floor while Frenchy LaMott, the auctioneer, sat on a high stool
above the cattle ring and presided over the Saturday afternoon
auction. The Voice of the Sox droned indistinctly from somewhere
beyond the ring while Frenchy chanted into a microphone.
'Who'll give a thousand dollars for this fine animal, gentlemen?
Rose Blossom Princess, a two-year-old first-calf heifer out of the
Hansom herd up to Lord Hollow. One thousand. One thousand.
One thousand. Seven fifty? Five hundred? Five hundred, boys,
and there's a real steal. Four? Four? Four hundred in gold for a
really first-class animal . . .' One of the buyers slightly inclined
the brim of his porkpie hat. 'Beef her,' Frenchy said in disgust
to conceal his sympathy for the Princess's owner. Little Shad
Shadow, Frenchy's softheaded ring man, lifted his blue cattle cane
and whacked the doomed Princess from Jack Hansom's equally
doomed hill farm out the exit chute and up the urine-stained,
cleated ramp to the buyer's truck.
Occasionally Frenchy or one of his cronies from the auction
barn got slicked up at the barbershop and came out to see Gypsy
Lee. None of them had red hair, but Gypsy did, and E.A. figured
his came from her.
'So the Sox have turned a one-run lead into a four-run deficit,
folks, as a result of one bad inning . . .'
'One bad inning,' Frenchy barked into his microphone. 'One
hundred, two hundred, five hundred bad innings. Who'll give me
a thousand bad innings, boys? Who'll give me ten thousand bad
innings since 1918?' He put his hand over the mike and said,
'E.A., what you want here, you?'
'You come to the right place, then,' Frenchy said. 'Nothing's
what these boys' -- nodding at the farmers -- 'have to give and
stand to get.'
E.A.'s eyes traveled over the faces of the third- and fourthgeneration
dairymen witnessing their farms and hopes roll down
the line to the meatpacking plants along with their cattle. Most
were family men from what had once been family farms. Not that
being family men ruled them out. Many of Gypsy's regular RFD
Escort Service, Inc., gentlemen were family men. Hands in his
jeans pockets, E.A. went outside and back up the lane between the
barn and the hotel, past the slat-sided trucks filling up with bellowing
The Colonel and the boy looked down the green together. On the
ball diamond at the south end, the Outlaws were beginning to
warm up for their game with Memphremagog.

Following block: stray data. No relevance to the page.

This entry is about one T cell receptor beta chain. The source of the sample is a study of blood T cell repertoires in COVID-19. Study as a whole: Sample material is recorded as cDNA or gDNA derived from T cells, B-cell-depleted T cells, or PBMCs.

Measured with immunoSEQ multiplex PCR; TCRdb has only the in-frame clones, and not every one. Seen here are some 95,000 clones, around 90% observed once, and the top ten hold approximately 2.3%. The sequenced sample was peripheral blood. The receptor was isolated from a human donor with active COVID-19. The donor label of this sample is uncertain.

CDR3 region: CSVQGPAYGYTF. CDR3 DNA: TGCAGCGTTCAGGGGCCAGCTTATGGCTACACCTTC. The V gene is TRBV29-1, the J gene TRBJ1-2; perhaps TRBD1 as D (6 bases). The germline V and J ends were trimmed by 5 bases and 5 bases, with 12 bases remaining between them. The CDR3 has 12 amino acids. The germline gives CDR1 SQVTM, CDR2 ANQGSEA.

'You could give me a hint,' E.A. said. 'At least you could do
The Colonel stared silently at the Outlaws, his broken-off
sword jutting straight toward home plate.
'You know who it is,' E.A. persisted. 'Or was. I know you do.'
On the hotel porch Early said, 'He's doing it again. Talking to
'What of it?' Fletch said. 'He's got to have somebody to talk
to, don't he? Why shouldn't it be the fella he was named for?'
'No reason, I reckon.'
'No reason at all,' Fletch said. 'Leave the boy be to conduct
his own business in the manner he sees fit.'
'Strange business, if you ask me,' Late said. 'Carrying on a
conversation with a statue that's been dead nigh two hundred
E.A. figured the Colonel was mad that the Sox were falling
farther behind New York. How could he not be? Hadn't he seen it
all? Seen Ruth blithely traded away to those very Yankees. Seen
Teddy Ballgame never get his Series ring. Seen hopes throughout
New England rise higher than the top of Allen Mountain when
Fisk waved his home run fair in '75, in the sixth game against the
Reds, willed that baseball fair, only to watch the team stumble and
lose the seventh the next day. Fisk, a story in himself, had played
American Legion ball across the river in New Hampshire and had
come north to the Common once and smacked a ball off the Colonel's
privates, 390 feet from home plate, according to Bumper's
Stanley. Granted, Fisk's blast was nothing like E.W.'s 400-footplus
shot at the Battle-ax, but it was still a hang of a ways for
an eighteen-year-old kid to hit a ball. Years later the traitors in
the front office had sold Fisk down the river without so much as a
by-your-leave. And despite that run in '75, and several other runs
nearly as exciting, hadn't the Colonel seen many decades pass
since 1918 without another championship flag flying over Fenway?
Closer to home, he'd seen the Common's own E. W. Williams,